Getting your Photograph Taken in Studio
This is for everyone who's ever said "I hate having my picture taken."
Guess what? So do I. Let's talk about why, though....
- My smile
- My wonky eye
- My skinny legs
- My profile
When it comes to photos - it's important to communicate to your photographer what you want out of them, and what you're most concerned about. I know that as soon as a camera is lifted and pointed in my direction, I feel SUPER awkward about looking into the lens. I *think* I'm smiling big, but really, I'm just offering a little smirk. I'm always surprised by what I look like in the photo based on how I felt when it was being taken.
As a photographer, when I have someone in my studio for portraits or headshots, I'm thinking about these things from the client's perspective. I want to make sure that I engage with them, make them laugh, help them relax, and in doing so, I'm able to watch their face change from that awkward fake smile, to a genuine smile. Their eyes change, their body language changes, their mouth changes. And these tiny nuances are important to take note of. Because it will make the difference between "yup, that's what expected....meh" and "Oh wow! That's a great photo of me!"
The progress of a shoot.
- Introductions. If we have outfit changes, I like to take a look at & talk about the wardrobe that was brought, and discuss ideas for the order we'll go in, and what backdrops I might use for each.
- Talk about any concerns (what you like/don't like about photos of yourself), and I go over my retouching process to ease your mind.
- Sit or place my client where I want them, and do a light test. Then go through a few 'big smile, relax your smile, no smile' shots to see how my client reacts to these prompts.
- Move my client so that I can see different angles of their face, watching their eyes, nose, and overall face shape to find the most flattering angle. Some people know that they have a 'good side' which is usually the same side that their hair is parted on.
- Maintain conversation, crack jokes & offer posing / direction throughout the duration of the shoot to get the best results!
Most, if not all, will say "That wasn't as bad as I thought it would be" or "I had so much fun!" or "I was really nervous, but it wasn't bad at all"
Lifestyle Family Sessions, Senior Sessions (On Location)
There are some similarities and some differences on how I handle these types of shoots. Usually there are two types of people involved - those who look forward to having their senior session or having their annual photos done - or those who do it because they know it needs to be done. Either way...I want you to enjoy your experience, so I'll act like an idiot if I need to in order to get you to laugh or smile!!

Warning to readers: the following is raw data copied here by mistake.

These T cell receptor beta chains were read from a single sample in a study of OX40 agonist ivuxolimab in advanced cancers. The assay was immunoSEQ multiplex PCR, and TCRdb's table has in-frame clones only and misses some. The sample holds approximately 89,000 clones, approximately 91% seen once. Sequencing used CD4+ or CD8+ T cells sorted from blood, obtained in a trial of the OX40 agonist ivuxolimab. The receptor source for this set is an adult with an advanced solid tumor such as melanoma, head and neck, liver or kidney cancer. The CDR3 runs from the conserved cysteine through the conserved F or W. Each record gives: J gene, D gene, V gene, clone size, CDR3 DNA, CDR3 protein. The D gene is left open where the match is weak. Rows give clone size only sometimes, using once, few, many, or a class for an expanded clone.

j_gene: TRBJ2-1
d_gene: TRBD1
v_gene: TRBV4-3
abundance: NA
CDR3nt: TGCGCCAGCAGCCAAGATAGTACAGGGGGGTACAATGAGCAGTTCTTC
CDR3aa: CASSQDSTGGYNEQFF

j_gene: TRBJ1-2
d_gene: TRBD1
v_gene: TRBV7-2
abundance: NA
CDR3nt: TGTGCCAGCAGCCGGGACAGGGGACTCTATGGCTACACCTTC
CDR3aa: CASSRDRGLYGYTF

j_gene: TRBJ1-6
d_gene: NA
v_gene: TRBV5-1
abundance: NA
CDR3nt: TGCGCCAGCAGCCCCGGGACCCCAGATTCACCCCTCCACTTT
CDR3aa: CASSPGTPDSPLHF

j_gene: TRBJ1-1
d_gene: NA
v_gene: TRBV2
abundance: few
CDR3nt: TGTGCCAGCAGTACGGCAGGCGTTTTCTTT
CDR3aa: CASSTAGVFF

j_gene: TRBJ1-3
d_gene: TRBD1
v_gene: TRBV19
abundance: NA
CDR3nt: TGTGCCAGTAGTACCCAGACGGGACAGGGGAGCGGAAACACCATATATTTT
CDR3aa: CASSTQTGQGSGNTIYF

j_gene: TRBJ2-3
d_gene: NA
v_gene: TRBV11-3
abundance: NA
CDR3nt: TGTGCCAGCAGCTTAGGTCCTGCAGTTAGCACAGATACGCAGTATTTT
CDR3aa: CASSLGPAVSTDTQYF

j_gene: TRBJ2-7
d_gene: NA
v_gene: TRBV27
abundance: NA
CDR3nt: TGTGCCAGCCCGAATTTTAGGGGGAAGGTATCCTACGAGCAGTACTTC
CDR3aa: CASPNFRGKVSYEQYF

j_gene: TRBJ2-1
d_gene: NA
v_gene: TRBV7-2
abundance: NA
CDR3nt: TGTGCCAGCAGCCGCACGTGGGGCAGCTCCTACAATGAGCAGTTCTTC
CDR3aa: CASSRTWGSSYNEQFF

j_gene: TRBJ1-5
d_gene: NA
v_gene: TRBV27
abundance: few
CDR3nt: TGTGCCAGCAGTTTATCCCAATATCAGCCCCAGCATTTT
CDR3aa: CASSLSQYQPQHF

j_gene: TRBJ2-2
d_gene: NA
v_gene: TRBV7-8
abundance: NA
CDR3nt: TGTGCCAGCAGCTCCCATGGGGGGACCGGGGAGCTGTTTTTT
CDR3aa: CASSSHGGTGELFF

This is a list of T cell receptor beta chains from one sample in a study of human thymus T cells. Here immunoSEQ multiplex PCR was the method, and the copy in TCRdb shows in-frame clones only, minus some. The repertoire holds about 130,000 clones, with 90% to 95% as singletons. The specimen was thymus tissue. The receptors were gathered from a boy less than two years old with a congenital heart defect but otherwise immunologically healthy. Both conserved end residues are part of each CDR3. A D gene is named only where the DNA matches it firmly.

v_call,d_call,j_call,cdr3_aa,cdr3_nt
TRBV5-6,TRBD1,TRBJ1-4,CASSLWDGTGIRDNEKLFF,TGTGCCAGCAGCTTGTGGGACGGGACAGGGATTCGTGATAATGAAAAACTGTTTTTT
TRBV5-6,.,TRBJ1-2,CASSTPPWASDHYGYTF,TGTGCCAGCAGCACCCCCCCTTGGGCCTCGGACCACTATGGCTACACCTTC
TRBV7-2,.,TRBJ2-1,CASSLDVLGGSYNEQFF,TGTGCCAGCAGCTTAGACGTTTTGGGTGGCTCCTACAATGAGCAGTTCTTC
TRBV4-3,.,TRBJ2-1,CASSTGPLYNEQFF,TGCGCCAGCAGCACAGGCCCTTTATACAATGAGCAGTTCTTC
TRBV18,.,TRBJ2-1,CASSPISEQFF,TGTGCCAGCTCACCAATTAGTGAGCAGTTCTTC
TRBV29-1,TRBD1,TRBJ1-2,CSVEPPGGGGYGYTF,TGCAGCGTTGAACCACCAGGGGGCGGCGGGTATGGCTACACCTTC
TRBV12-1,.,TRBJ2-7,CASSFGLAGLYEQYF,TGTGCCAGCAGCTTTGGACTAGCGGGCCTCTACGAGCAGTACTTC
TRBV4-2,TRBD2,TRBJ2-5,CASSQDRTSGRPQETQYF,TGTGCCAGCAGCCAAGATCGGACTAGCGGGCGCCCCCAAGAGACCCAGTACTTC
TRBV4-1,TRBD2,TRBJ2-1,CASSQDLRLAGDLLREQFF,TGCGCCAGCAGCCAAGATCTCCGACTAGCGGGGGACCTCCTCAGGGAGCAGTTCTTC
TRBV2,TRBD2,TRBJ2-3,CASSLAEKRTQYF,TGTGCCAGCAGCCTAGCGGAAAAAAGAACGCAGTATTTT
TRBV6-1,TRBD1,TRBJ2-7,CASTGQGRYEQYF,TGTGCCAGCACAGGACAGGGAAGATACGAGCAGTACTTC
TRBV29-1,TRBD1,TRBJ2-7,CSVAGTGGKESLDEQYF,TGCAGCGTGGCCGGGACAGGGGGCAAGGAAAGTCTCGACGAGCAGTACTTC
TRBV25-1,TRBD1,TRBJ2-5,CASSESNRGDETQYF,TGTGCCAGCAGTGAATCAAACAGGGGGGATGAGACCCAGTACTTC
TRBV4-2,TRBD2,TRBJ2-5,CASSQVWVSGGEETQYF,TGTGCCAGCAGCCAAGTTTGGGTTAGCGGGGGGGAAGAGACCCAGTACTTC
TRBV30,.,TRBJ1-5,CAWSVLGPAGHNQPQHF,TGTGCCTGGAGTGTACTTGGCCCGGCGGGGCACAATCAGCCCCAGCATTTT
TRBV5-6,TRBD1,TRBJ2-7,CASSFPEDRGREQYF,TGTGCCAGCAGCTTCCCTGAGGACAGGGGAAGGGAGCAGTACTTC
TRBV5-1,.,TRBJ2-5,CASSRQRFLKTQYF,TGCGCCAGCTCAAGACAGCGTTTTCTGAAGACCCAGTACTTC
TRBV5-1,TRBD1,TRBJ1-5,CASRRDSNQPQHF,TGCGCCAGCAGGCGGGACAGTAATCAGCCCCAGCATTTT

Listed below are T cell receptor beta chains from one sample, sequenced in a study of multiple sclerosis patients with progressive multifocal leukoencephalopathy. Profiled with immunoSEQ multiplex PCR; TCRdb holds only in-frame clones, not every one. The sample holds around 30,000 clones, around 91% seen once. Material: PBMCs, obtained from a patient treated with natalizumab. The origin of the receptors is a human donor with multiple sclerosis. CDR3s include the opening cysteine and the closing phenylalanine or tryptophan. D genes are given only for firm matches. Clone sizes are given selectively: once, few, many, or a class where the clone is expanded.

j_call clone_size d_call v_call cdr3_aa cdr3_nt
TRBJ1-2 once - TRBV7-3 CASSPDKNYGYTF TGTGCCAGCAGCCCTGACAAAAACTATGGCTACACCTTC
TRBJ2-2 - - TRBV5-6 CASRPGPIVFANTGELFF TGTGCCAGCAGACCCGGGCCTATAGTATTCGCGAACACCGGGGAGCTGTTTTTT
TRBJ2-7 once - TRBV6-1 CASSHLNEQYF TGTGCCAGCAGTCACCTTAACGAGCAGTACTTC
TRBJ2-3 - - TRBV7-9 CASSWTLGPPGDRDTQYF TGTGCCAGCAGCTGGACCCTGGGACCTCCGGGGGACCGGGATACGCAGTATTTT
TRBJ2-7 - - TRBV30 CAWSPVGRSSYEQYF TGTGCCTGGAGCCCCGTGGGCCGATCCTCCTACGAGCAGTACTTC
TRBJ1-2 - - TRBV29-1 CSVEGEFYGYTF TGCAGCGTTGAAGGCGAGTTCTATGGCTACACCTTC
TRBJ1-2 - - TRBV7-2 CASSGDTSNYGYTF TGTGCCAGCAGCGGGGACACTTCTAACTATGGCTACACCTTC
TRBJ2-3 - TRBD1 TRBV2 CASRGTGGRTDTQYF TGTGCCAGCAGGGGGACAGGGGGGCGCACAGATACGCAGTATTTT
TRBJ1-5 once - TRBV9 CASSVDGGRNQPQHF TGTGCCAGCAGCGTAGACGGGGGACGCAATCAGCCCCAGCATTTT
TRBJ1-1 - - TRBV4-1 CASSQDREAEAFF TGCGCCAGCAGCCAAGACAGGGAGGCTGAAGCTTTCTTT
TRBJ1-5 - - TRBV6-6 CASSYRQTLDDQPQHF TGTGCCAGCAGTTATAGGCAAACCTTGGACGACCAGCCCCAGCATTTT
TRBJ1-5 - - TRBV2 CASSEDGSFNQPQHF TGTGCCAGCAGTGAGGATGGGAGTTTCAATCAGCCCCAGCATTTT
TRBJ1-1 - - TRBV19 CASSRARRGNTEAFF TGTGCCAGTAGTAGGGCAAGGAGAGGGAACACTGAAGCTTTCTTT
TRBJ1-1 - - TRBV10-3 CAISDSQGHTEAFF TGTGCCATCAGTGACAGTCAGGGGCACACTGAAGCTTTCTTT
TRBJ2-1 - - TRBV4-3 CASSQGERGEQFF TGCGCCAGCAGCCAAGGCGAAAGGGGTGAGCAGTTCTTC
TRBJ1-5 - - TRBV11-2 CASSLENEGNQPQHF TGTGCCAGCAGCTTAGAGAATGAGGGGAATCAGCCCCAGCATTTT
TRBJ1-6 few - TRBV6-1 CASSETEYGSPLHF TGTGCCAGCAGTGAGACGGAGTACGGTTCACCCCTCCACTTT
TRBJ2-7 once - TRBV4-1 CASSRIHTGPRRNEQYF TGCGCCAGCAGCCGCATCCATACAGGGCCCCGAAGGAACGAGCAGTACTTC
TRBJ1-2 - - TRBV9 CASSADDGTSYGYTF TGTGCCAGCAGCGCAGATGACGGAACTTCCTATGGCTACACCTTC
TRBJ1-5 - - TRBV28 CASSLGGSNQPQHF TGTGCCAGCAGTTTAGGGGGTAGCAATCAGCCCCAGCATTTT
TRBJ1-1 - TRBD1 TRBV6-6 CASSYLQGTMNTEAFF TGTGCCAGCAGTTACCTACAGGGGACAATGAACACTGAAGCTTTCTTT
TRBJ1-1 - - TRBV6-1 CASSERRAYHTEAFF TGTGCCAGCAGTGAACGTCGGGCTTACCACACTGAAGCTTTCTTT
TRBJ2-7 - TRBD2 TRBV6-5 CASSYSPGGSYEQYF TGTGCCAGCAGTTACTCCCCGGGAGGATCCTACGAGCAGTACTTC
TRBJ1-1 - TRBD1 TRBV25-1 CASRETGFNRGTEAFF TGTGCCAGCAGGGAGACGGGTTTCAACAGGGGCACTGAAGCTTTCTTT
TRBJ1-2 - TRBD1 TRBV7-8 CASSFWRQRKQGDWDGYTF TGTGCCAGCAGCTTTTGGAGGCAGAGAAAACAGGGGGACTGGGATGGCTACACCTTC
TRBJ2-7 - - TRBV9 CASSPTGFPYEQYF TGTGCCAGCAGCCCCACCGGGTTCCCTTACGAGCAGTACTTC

- I look for good light, and clean backgrounds
- I try to take into consideration outfit colors & backgrounds, wind (for hair) and most flattering light when choosing a spot to get started in
- Body type, age & posing go hand in hand - some people might not be flexible for sitting, kneeling or squatting poses due to injury, age or range of motion. So my flow posing will reflect that, plus I will ask "Are you able to sit on the ground and get up easily?"
- Ultimately, my goal is to make you feel comfortable, get you to laugh a few times - and make you look amazing so that you'll love your photos!
- Senior sessions usually have 3-5 outfit changes
- Senior shoots - the focus is a lot more on the posing, and offering a wide variety of images & compositions with each outfit
- Senior shoots usually have multiple locations & can include personalized items such as letter jackets, instruments, sports uniforms etc.
- Family sessions - variety of posed and un-posed images
- Family - I offer prompts & activities to get movement, laughter and emotion in the photos
- Family - various combinations of portraits with each family member
- Family - typically one location and one outfit
This is a combination of all the above!!! Here are the things I think about....
- Making the Bride look & feel AMAZING all day
- Capturing moments & emotion
- Good light
- Making sure the wedding party has fun during portraits
- Capturing all the things that happen that the couple doesn't/can't see
- Key Family members & getting all family combinations the couple want
How do I do this??
- Communicate, communicate, communicate!
- Provide a timeline to my couples 3 months before the wedding to make sure we set expectations
- Ask for a family photo list...I don't know who is who, so I rely on being told in order to capture everyone.
- Look for the light at all times
- Have two cameras with various focal lengths so that I can capture moments as they unfold
- My assistant is a second set of eyes for things like - flowers, hair, dresses, buttoned jackets etc.
- Talk, talk talk...I talk a lot. I provide loud, clear direction - I get bossy if I have to - I crack jokes, I push through formal photos quickly and efficiently - I laugh, I smile and I encourage every person I photograph to do the same!